Our current energy situation is so dire that we really need to exploit all our alternatives to the max, but even so it may not be enough to keep our farm equipment moving producing food and our distribution network distributing it, and get us to work and back. We need to do what we need to do in the short term but we need to focus on the long-term.

To this end I believe we should look at adding an import duty tax on oil of around $20/barrel, and then taking that money and using it to develop all of these alternatives as fast as possible.

Another area we could obtain a huge amount of energy from, and that would also increase the degree to which we can depend upon wind and solar, would be to drastically modernize our grid system. Presently, long distance transmission lines lose an average of about 17% of the energy put into them. Nationwide this results in a loss of approximate 10% of our electrical production capacity.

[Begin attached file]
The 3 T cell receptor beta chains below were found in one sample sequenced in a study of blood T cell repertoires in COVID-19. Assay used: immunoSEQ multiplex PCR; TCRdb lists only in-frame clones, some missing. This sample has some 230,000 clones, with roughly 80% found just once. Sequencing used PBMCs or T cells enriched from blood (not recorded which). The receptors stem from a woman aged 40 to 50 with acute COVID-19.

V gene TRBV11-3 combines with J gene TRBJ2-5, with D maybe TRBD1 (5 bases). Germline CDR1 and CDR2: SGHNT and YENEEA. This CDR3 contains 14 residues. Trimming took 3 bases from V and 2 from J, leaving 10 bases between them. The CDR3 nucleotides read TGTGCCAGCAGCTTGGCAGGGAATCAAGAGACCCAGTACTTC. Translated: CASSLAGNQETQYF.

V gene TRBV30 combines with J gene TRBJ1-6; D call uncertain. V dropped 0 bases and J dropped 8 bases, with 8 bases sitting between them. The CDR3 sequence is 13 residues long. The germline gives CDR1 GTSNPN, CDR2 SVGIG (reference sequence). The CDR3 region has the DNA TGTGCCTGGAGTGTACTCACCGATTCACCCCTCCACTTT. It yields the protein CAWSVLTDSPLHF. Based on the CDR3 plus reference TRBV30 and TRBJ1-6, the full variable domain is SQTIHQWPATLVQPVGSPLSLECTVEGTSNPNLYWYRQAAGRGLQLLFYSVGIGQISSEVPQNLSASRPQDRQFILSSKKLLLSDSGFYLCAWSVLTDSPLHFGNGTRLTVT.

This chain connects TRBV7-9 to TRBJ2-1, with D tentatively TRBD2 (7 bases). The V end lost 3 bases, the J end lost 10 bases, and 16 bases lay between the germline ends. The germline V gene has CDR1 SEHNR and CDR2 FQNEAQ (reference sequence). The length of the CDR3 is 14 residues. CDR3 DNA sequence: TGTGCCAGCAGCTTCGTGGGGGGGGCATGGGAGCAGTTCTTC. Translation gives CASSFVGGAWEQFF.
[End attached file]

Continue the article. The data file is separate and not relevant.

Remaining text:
The particular modernization that we should consider is converting all AC transmission lines that are longer than 300km to DC high voltage transmission lines. Doing that would cut that 17% loss figure to 2-3% by eliminating radiative losses which are the largest portion of transmission line losses.

Switching to DC transmission eliminates electromagnetic radiation from those AC transmission lines which is a leukemia hazard to anyone living near them. Low frequency magnetic fields have been determined to have carcinogenic effects. One suspected mechanism is that a low frequency AC magnetic field causes ions to spiral as they pass ion transport channels in cell walls reducing their ability to cross these channels. Drugs which reduce ion transport have also been shown to increase cancer rates. For many people, particularly those living in houses with older wiring where the source and return path are not always cabled together, the magnetic fields generated inside are often far higher because you are very close to them. Never the less, there is a statistical correlation between leukemia and living in proximity to AC high voltage transmission lines. DC high voltage lines do not radiate and thus eliminate both the majority of their power losses and this cancer threat.